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Heat Pumps: Air source or ground source?

Posted by Aderanti Kudehinbu on 15 November 2016 at 10:30 am

Heat pumps are devices that use a small amount of energy to move heat from one place to another. During cold weather they extract heat from outside sources and pump it indoors. This process can be reversed during summer in order to act as an air conditioning system.

The heat pump circulates a liquid or gas refrigerant. This is cooler than the ambient temperature so absorbs heat. It is then fed through a compressor. Compressing the fluid increases its temperature so that it becomes hotter than its surroundings and can be used to warm up air and water. Pumping heat from one place to another requires relatively little electricity. Consequently heat pumps can provide a good alternative to off-gas oil and electric heating systems provided a property is well insulated. They supply more heat than the amount of electricity they need to run, giving them an efficiency as high as 300% [1].

There are two main types of heat pumps:

1. Air source heat pumps (ASHP):
Air source heat pumps extract energy from the air outside the house. They can
be used to heat a building in a number of ways.

Air to water system: This heats up water then distributes it via a wet central heating system. As the water coming into the radiators will be at a lower temperature than with gas central heating system, often radiators with a larger surface area (eg. double radiators) are installed.

Air to air system: This produces warm air, which is circulated through the house using fans.

2. Ground source heat pumps (GSHP):
Ground source heat pumps extract heat from the ground by pumping water through a series of buried pipes, known as ground loops. The ground loops circulate a mixture of water and anti-freeze. This is warmed up as it passes through the ground which stays relatively warm one metre below the surface in winter. This heat source can then be used to produce hot water, and warm a house via radiators, underfloor or warm air heating systems.

The heat pump performs the same role that a boiler does in a normal central heating system. However the energy comes from the ambient temperature of the ground, rather than using fossil fuels. The heat pump has to be carefully designed so that the size of the pump, the design of the ground loops and the selection of radiators are appropriate to the house.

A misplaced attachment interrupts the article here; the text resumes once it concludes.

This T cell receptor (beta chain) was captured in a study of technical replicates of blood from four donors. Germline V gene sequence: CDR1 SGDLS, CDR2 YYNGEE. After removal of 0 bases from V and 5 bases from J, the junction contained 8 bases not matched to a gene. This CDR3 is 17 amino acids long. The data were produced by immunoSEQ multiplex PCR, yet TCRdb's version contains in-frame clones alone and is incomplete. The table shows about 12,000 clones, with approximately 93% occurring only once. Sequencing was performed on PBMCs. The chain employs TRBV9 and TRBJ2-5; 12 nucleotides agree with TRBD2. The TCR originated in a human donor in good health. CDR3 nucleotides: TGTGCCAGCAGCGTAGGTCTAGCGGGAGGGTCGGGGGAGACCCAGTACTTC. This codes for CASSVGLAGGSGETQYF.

The temperature of the ground one metre down tends to be at around 8-11oC in the UK. This stays fairly stable over the year, with minor changes which reflect the variation in seasonal air temperature. [2]

Comparing air source vs ground source

Ground source heat pumps are much more expensive to install. All air source heat pumps are fairly similar, but a ground source heat pump has to be set up differently depending on the location. Some houses will have space for large ground loops, while others will need a vertical system using bore holes. Digging or drilling holes to accommodate the loops will be a major cost so a GSHP install might cost between £9,000 - £16,000 whereas an ASHP might be £6000 - £10,000 according to the SuperHomes article here of 2013. The Energy Saving Trust quote more: £13,000 - £20,000 for GSHP and £7,000 - £11,000 for ASHP. Anecdotally, cheaper deals than both these quoted are possible where just a basic ASHP unit for a small property is needed.

Currently GSHP have the highest Coefficient of Performance (CoP), and Seasonal Performance Factor (SPF). This is because the temperature underground fluctuates less than the air temperature.

How much you save will depend on the type of fuel your heat pump replaces. Heat pumps have the potential to reduce running costs compared to oil boilers, direct electric heating and LPG or solid fuel fired systems. This can result in substantial savings over their lifetime, despite the high initial cost.

Trials have been conducted by the Energy Saving Trust and Mitsubishi Electric in order to estimate the savings from different heat pumps[3]. It was found that:

  • An air source heat pump with an SPF of  2.45 could give savings of around £150 and 1,400 KgCO2 per year when replacing an oil boiler, or £530 and 5700KgCO2 when replacing electric heating.
  • A ground source heat pump with an SPF of 2.82 is likely to save £300 and 1900 KgCO2 per year if replacing oil, and £685 and 6300KgCO2 if replacing electric heating.  These figures based on average performing pumps, installed in a well-insulated detached building.